Outdated mining law to be abolished – Balala

May 17, 2013
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Speaking to reporters at his new office situated at the former Public Works headquarters in Community, Balala described the current Act as archaic saying it does not deal with many concerns in the mining sector/MIKE KARIUKI
Speaking to reporters at his new office situated at the former Public Works headquarters in Community, Balala described the current Act as archaic saying it does not deal with many concerns in the mining sector/MIKE KARIUKI
NAIROBI, Kenya, May 17 – Mining Secretary Najib Balala on Friday assumed office with a promise to repeal the current mining law.

Speaking to reporters at his new office situated at the former Public Works headquarters in Community, Balala described the current Act as archaic saying it does not deal with many concerns in the mining sector.

He stated that the focus of the new law will be to ensure that all mineral investments in the country are for the interest of Kenyans.

“On Wednesday, we are going to have a workshop with a small team to look at the Mining Act… basically repealing it and creating a new Bill that is modern. The previous Act was established in 1940 and now we are going to have a new Bill of 2013,” he said.

“With the previous minister, we got Cabinet approval of a proposed Bill but it was not discussed in Parliament,” he pointed out.

He further explained that under the new law, there is a provision for the government to take up 35 percent of shares in mining companies, a provision that would benefit many Kenyans.

“Sometimes you can explore and not get anything, but we know the minute it is developed to a second level of exploitation, there the country first needs to benefit and the local community on the ground will also benefit,” he stated.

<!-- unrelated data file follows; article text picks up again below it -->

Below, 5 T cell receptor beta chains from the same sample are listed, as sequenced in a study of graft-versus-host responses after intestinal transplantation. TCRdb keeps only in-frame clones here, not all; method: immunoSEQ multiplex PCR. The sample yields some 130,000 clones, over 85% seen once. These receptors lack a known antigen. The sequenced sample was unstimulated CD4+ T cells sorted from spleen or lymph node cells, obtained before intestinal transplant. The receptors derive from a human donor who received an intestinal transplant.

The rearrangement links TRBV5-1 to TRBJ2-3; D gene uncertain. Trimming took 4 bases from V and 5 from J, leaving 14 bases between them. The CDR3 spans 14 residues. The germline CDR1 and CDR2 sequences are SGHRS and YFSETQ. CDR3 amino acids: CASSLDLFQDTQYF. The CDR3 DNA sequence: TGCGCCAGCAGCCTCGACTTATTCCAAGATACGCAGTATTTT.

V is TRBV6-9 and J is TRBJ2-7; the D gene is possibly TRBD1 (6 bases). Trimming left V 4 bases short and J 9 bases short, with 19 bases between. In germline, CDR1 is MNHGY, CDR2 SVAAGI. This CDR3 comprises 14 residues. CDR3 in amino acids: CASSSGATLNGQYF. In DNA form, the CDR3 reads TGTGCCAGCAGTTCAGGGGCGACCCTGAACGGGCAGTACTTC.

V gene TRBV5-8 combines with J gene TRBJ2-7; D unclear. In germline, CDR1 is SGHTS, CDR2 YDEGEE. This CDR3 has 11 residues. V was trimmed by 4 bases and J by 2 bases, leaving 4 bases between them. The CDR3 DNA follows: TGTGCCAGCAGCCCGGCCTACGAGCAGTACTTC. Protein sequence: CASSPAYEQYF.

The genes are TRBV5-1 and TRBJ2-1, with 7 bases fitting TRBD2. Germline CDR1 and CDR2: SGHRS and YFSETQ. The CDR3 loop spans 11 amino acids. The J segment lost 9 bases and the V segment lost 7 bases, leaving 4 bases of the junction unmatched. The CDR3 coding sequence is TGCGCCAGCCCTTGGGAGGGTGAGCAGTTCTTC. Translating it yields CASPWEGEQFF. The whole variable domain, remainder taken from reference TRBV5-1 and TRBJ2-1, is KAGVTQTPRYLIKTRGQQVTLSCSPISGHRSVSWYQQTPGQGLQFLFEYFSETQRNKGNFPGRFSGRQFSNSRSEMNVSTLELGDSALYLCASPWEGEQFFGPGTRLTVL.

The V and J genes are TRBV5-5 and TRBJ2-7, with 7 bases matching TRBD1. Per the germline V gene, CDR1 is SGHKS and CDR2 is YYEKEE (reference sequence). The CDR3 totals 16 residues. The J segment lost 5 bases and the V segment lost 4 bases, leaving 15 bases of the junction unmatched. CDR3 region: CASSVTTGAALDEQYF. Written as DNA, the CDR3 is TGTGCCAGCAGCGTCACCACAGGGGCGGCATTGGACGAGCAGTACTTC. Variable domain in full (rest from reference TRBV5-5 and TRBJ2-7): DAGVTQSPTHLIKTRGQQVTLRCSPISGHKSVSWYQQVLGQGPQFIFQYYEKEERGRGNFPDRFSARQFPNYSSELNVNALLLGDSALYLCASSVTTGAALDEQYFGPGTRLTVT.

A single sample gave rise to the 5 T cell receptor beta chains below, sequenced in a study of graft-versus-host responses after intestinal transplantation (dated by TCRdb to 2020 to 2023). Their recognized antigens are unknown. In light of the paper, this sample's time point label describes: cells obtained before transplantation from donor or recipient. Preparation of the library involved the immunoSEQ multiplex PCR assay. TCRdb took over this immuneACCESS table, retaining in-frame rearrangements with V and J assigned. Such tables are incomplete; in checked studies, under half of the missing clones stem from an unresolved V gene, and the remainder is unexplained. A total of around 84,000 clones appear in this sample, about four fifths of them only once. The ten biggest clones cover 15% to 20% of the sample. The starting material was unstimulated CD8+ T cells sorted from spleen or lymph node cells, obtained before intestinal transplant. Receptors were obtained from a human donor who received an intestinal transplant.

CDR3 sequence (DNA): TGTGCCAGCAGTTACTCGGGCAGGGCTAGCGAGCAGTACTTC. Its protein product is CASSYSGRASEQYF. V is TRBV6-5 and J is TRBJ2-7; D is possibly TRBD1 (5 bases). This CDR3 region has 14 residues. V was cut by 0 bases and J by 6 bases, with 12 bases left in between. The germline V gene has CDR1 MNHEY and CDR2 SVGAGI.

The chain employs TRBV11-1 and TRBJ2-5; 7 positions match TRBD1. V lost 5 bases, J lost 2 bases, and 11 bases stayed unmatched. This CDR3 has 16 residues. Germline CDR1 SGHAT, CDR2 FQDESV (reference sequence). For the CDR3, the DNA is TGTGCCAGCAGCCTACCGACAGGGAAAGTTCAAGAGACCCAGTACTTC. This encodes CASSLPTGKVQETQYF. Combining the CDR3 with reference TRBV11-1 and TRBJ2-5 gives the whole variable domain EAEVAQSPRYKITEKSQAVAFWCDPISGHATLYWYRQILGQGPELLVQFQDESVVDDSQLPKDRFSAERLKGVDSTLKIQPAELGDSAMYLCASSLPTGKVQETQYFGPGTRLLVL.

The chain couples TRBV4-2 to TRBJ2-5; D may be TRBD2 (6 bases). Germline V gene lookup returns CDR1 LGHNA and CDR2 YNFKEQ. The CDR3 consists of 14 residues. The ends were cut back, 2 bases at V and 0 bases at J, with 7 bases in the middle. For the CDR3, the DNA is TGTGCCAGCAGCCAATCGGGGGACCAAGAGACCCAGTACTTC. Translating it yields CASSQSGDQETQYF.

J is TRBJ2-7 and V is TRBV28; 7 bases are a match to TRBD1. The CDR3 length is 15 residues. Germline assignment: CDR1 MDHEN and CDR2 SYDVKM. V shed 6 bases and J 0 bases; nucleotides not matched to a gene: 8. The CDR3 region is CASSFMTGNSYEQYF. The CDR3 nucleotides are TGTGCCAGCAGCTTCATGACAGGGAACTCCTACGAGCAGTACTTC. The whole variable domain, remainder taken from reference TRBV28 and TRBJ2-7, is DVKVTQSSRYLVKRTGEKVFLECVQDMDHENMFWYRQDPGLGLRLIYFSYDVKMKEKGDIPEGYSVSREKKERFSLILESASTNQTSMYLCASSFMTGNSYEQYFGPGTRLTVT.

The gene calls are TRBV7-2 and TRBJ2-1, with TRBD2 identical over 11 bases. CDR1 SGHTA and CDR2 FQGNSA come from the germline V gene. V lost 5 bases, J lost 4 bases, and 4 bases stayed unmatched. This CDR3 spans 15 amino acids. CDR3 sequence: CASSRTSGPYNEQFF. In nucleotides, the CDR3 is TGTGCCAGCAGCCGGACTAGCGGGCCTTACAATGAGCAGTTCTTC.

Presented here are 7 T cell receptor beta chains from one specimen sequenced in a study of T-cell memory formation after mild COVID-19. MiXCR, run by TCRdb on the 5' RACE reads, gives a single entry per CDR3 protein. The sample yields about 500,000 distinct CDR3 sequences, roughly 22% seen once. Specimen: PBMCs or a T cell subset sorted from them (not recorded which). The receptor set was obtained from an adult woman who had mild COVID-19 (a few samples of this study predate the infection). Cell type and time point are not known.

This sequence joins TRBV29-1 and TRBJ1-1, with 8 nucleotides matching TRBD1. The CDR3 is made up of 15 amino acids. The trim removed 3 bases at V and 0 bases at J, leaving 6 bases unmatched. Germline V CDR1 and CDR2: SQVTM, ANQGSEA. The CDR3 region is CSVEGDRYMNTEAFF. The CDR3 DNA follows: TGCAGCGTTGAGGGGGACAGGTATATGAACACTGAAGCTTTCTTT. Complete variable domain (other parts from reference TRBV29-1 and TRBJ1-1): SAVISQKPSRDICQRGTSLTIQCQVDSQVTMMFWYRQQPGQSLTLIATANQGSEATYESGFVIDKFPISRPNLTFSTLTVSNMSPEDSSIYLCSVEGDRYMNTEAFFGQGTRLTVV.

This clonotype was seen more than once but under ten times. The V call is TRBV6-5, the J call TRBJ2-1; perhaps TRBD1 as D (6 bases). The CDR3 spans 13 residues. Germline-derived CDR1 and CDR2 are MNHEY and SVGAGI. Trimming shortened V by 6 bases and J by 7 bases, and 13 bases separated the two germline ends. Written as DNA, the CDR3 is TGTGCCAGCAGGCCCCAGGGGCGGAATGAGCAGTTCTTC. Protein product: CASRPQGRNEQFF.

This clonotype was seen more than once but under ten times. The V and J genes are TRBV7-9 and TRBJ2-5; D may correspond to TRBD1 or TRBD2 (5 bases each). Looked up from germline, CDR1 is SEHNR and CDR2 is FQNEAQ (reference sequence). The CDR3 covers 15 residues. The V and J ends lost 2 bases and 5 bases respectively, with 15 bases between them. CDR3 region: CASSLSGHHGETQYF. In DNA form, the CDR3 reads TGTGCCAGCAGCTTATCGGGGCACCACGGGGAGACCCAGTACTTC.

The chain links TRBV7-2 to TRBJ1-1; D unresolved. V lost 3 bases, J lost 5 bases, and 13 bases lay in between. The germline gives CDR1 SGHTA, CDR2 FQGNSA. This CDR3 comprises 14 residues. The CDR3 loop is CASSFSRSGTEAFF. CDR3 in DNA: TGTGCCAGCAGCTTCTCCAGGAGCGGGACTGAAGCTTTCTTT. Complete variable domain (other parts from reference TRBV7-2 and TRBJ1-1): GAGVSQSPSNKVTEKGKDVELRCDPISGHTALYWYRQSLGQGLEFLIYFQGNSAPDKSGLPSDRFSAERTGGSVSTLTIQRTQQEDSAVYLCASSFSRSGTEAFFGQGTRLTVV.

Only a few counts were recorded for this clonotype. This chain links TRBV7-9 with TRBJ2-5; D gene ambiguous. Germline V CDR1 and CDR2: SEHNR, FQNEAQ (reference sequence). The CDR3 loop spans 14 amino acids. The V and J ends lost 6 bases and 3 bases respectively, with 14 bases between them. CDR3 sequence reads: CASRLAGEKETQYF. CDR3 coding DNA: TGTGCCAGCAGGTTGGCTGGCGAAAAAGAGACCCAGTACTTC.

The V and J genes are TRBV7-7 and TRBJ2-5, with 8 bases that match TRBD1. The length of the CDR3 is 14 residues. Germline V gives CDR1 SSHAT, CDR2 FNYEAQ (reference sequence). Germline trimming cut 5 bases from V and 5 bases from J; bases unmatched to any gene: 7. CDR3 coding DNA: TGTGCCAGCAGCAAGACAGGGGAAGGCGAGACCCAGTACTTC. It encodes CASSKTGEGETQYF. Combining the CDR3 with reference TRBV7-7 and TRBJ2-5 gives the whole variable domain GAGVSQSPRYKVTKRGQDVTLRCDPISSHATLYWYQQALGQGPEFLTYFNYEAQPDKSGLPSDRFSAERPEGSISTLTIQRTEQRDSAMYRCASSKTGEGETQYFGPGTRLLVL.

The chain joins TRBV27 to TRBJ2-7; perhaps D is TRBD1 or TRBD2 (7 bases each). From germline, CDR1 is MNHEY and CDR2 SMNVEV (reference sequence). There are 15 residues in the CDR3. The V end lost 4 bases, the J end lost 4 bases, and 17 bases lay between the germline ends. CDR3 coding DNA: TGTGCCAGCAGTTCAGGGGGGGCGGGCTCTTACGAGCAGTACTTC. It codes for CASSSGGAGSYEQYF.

“After my presentation to Cabinet of the legal framework then I will also issue a time table on my tour in the country where we have seen these resources,” he said.

He indicated that it will also ensure maximum transparency in allocating mining licenses and maximum revenue flowing back to Kenya.

“How do we do the licensing and who gets the licensing. Those are the regulations that when the bill is through into an Act, then the Cabinet Secretary will have the powers to regulate in terms of transparent ways. The fundamental issue is that Kenya must benefit in any deal of exploration and particularly the exploitation of the resources,” he said.

He emphasised that Kenya had a vast supply of resources that need to be explored in an organized manner.

“There are resources in Taita Taveta in terms of gemstones, precious metals like Titanium in Kwale and gold in Transmara that is already being exploited. There are also others in Migori and South Nyanza as well as resources in Turkana and Baringo as well,” he said.

“I will need to visit all these areas and be able to appreciate the challenges there and be able to address them,” he stated.

The Mining Secretary also outlined plans to do a geophysical mapping of the whole country so that all mining resources can be allocated fairly.

“The second priority that we have is the geophysical mapping that is the air born survey. We are going to meet with the National Treasury Secretary next week to discuss about the budget since it is estimated to cost about Sh5 billion to do the mapping for the country and we will see what resources can be allocated to this specific project,” he said.

He pointed out that should that be difficult, the ministry will be looking to partner with the private sector to proceed with the project.

“We also have an option of engaging in Public-Private Partnership so that we can fast-track the process if government is constrained in resources and we are going to conclude all that with the Treasury next week and get a direction from them,” he said.

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